Laura Marling is six albums deep into her career and has yet to put out anything less than fantastic. From the light-hearted and fun Alas, I Cannot Swim to 2015’s electric Short Movie, she’s proven herself to be one of the most consistent singer-songwriters around today.
Unsurprisingly, Semper Femina is another great release, and potentially one of Marling’s all-time bests. In many ways it goes back on the evolution seen on her last album, where she embraced the electric guitar pretty heavily, instead going down a quieter route. In fact, it might just be the most low-key album Marling’s ever put out. Take lead single ‘Soothing’, for example: unlike the main singles for her last two albums – ‘Master Hunter’ and ‘False Hope’, both great songs – the track has a quiet, intimate sound to it. Instrumentally, it doesn’t feature much more than a guitar, a quiet drum kit, some jangling bells and a couple of soaring violins on the chorus. And it’s fitting, given that the lyrics Marling delivers feel like they belong to an intimate conversation with a lover: ‘I need soothing / My lips aren’t moving’.
And ‘Soothing’ pretty much sets the tone for the rest of the album. The theme here is womanhood (semper femina translates to ‘always woman’) and each track addresses it in a quiet and subtle mode. ‘The Valley’ has an intimate sound, similarly to ‘Soothing’, being a beautiful and delicate track about a woman’s loss. ‘Wild Fire’ sees Marling return to the more American influenced tones of Short Movie, and it succeeds through her dry lyrics, addressing a close female friend: ‘You always say you love me most when I don’t know I’m being seen / Well, maybe someday when God takes me away, I’ll understand what the fuck that means’. ‘Don’t Pass Me By’ and ‘Always This Way’ are similarly strong, making for a pair of melancholy songs about lost friendship.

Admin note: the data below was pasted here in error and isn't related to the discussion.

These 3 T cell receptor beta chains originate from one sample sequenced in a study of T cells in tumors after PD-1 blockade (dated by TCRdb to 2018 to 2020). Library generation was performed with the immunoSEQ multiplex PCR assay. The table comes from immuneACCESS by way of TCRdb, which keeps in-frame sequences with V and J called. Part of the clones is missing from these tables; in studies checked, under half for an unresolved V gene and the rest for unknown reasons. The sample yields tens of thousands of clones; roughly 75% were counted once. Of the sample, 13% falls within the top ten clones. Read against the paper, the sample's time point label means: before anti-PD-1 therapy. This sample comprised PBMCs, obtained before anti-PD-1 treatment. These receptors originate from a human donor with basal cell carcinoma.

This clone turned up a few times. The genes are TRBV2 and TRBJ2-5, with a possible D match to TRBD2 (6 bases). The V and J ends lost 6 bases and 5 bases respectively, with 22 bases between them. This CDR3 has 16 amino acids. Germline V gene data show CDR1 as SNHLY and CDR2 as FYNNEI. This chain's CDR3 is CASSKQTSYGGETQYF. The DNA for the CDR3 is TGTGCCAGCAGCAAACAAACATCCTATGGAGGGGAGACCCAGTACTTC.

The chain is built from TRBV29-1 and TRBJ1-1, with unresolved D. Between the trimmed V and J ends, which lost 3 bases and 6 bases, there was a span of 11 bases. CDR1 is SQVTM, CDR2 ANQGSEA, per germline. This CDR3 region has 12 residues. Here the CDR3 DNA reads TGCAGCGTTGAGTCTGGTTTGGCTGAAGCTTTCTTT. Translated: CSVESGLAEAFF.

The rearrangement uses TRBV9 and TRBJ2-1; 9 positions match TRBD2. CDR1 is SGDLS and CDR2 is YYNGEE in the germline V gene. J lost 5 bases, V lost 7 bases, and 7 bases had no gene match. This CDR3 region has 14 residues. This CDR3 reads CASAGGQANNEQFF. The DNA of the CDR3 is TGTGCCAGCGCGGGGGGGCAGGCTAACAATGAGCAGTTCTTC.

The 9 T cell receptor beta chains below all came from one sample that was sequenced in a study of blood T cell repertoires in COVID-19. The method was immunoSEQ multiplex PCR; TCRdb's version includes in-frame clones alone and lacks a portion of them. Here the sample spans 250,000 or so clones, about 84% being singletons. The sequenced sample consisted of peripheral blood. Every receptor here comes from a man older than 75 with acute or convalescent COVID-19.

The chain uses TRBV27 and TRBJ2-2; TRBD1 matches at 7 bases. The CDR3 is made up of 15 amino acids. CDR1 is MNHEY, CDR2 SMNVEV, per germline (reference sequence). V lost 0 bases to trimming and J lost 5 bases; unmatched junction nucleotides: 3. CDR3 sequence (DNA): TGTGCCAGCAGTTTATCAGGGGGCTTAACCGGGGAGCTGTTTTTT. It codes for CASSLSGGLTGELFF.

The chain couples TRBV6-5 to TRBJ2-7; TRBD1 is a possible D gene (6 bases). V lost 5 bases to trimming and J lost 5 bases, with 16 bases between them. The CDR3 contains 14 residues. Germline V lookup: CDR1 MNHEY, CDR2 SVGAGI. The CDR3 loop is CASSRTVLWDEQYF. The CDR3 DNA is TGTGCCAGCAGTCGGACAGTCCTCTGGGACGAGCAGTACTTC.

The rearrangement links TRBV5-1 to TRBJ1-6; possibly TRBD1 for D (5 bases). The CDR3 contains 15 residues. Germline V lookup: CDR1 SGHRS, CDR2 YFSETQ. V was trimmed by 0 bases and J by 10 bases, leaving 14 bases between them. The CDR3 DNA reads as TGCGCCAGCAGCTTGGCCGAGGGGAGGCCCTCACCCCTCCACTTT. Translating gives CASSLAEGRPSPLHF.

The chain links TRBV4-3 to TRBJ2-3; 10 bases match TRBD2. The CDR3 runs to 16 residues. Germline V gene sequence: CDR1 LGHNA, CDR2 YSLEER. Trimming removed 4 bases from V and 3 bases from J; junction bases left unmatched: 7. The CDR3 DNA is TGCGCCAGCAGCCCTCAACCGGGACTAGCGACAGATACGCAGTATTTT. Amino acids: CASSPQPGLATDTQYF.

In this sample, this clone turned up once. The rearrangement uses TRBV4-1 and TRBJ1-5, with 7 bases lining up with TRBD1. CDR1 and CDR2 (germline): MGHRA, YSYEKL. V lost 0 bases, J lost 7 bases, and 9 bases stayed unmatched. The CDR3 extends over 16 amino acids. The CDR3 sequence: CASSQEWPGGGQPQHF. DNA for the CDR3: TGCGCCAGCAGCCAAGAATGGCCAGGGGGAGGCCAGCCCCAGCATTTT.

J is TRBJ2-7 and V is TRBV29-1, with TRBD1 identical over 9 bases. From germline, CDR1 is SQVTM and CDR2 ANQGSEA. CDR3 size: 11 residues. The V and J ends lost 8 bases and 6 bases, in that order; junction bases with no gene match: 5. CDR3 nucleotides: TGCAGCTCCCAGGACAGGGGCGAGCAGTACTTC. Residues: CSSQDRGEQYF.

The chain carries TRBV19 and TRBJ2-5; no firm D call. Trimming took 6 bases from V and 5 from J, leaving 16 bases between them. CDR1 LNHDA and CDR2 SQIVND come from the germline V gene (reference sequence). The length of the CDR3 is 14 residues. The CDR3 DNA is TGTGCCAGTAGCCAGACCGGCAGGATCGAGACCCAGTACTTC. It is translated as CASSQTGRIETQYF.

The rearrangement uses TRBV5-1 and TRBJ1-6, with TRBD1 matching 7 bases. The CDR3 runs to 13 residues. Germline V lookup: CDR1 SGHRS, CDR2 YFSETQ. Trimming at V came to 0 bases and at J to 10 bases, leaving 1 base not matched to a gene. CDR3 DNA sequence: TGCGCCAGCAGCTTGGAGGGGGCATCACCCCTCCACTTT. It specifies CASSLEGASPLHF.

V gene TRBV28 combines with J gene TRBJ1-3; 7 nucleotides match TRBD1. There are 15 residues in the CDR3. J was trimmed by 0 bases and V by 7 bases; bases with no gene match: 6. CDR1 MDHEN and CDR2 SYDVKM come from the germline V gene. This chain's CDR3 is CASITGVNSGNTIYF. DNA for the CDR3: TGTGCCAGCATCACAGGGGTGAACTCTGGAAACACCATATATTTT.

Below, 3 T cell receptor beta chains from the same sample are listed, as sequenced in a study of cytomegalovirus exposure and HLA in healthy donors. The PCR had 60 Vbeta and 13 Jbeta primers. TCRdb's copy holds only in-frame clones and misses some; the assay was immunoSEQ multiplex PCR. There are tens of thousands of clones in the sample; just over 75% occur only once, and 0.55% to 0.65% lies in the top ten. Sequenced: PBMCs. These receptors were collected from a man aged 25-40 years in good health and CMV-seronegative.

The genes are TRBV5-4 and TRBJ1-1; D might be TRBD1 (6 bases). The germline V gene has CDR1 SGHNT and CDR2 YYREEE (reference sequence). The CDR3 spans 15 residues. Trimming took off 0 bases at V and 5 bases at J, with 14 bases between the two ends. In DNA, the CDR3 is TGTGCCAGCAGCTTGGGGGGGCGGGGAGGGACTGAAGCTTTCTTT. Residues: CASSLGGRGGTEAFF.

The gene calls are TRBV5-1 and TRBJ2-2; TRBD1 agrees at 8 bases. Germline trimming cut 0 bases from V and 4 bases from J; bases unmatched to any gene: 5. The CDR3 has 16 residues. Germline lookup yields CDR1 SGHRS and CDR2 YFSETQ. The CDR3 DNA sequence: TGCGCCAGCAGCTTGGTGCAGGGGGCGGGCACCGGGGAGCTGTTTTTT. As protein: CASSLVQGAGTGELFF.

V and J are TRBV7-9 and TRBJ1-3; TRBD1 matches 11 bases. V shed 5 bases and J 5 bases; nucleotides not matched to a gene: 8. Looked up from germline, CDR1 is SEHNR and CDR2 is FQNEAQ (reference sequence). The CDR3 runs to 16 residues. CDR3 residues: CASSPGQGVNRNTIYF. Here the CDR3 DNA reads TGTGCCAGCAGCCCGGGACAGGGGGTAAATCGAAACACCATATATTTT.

‘Wild Once’ is perhaps Semper Femina’s only weak link. It’s not a bad song per-say, but is the only one on the album that feels like its filling time. Luckily it’s followed up by a fantastic closing trilogy of tracks.
‘Next Time’ is another introspective/melancholy song – Marling does seem to beat herself up a little bit on this album – and features some lovely guitar work as well as some lovely violin work. Marling’s vocals, as she tries to prove that she can change, are incredibly gorgeous. Basically just an incredibly pretty and moving song. ‘Nouel’ is similarly wonderful – being possibly the most personal song on an album full of personal songs. The closer, ‘Nothing, Not Nearly’ features Marling finally busting out her electric guitar again and to great effect. The majority of the song roars along and Laura’s lyrical delivery is once again fantastic: ‘Nothing, no, not nothing, no not nearly’. But fittingly to the album, the song closes with a gentle and impressive acoustic guitar solo.
Semper Femina reinforces Marling’s identity as an incredibly talented and an incredibly consistent musician. While I was hoping for Marling to follow the direction that Short Movie hinted at, I’m glad that she took this route with the album instead. It’s one of her bests and easily my favourite album of the year so far.
Essential Songs: ‘Soothing’, ‘Next Time’, ‘Nothing, Not Nearly’.